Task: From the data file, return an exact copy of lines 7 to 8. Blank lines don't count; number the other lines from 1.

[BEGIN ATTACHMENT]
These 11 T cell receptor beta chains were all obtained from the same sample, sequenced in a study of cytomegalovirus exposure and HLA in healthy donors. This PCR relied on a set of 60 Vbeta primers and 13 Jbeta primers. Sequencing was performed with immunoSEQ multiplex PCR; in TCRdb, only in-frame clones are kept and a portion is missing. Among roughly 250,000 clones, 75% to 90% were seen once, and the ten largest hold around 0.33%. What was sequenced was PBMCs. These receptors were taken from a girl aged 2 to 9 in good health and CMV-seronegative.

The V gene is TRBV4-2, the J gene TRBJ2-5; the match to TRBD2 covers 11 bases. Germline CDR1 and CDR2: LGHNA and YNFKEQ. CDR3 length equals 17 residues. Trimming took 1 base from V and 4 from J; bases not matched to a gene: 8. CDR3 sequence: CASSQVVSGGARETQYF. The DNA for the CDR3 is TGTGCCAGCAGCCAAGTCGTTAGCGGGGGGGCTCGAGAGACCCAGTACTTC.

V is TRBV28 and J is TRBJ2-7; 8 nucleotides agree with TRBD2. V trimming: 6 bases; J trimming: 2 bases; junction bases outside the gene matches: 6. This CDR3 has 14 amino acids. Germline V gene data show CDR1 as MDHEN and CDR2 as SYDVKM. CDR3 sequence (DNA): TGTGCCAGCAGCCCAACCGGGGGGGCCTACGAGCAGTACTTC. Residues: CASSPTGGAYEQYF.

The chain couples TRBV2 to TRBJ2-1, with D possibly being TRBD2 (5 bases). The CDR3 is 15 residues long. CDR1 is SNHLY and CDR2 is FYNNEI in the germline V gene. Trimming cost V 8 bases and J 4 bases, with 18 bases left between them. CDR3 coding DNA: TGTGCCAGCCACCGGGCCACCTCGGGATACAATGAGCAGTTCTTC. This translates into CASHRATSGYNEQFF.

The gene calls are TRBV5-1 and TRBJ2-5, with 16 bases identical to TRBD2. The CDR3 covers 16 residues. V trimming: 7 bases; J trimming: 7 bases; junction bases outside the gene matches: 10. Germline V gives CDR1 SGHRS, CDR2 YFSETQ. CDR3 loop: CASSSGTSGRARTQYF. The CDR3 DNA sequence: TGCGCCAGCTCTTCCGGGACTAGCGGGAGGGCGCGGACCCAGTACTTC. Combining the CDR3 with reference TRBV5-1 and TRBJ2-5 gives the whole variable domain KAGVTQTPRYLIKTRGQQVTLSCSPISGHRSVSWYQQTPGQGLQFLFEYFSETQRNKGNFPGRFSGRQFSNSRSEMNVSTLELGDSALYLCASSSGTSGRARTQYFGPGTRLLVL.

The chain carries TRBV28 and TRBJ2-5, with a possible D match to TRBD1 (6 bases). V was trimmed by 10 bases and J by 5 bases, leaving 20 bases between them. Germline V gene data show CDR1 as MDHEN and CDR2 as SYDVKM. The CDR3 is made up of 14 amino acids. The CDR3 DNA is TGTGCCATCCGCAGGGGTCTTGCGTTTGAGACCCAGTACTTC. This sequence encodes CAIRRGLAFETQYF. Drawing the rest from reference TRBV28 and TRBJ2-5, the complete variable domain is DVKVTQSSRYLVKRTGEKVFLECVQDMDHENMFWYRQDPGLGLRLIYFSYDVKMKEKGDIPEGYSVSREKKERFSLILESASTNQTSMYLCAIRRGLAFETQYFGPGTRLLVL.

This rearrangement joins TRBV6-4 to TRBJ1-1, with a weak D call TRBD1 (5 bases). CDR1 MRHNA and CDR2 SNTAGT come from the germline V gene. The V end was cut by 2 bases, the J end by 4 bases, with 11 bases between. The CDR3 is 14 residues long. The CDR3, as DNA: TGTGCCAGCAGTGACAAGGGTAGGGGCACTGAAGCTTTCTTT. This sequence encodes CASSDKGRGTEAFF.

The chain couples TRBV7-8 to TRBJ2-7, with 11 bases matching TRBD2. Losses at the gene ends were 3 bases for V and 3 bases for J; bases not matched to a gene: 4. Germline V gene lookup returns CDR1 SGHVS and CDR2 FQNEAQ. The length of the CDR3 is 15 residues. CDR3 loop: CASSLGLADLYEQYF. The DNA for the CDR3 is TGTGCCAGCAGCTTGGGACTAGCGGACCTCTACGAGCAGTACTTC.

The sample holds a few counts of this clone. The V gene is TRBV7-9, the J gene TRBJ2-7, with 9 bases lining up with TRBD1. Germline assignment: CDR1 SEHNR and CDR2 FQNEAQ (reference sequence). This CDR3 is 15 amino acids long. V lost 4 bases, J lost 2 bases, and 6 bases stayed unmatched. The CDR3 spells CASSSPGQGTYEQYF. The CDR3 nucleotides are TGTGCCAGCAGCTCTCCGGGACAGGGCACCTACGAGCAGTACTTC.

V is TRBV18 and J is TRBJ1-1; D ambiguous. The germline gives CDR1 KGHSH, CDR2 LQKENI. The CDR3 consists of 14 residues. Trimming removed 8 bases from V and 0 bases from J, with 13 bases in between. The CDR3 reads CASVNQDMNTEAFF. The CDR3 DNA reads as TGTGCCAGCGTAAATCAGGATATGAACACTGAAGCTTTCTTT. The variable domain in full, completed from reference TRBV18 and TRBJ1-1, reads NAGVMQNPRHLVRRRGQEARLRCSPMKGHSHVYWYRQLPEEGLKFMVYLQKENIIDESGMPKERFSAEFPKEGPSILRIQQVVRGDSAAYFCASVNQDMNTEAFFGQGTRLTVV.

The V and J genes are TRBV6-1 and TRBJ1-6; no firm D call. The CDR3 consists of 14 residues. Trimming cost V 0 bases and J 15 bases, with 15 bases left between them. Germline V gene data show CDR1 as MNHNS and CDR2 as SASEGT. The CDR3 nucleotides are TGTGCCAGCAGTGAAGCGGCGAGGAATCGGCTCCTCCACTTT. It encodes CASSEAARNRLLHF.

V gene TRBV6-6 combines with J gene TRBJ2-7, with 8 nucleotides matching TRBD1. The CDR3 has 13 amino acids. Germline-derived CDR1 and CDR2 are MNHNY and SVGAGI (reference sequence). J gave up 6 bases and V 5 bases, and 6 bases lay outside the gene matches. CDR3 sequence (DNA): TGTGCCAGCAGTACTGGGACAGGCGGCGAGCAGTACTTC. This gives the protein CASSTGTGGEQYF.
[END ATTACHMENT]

This rearrangement joins TRBV6-4 to TRBJ1-1, with a weak D call TRBD1 (5 bases). CDR1 MRHNA and CDR2 SNTAGT come from the germline V gene. The V end was cut by 2 bases, the J end by 4 bases, with 11 bases between. The CDR3 is 14 residues long. The CDR3, as DNA: TGTGCCAGCAGTGACAAGGGTAGGGGCACTGAAGCTTTCTTT. This sequence encodes CASSDKGRGTEAFF.

The chain couples TRBV7-8 to TRBJ2-7, with 11 bases matching TRBD2. Losses at the gene ends were 3 bases for V and 3 bases for J; bases not matched to a gene: 4. Germline V gene lookup returns CDR1 SGHVS and CDR2 FQNEAQ. The length of the CDR3 is 15 residues. CDR3 loop: CASSLGLADLYEQYF. The DNA for the CDR3 is TGTGCCAGCAGCTTGGGACTAGCGGACCTCTACGAGCAGTACTTC.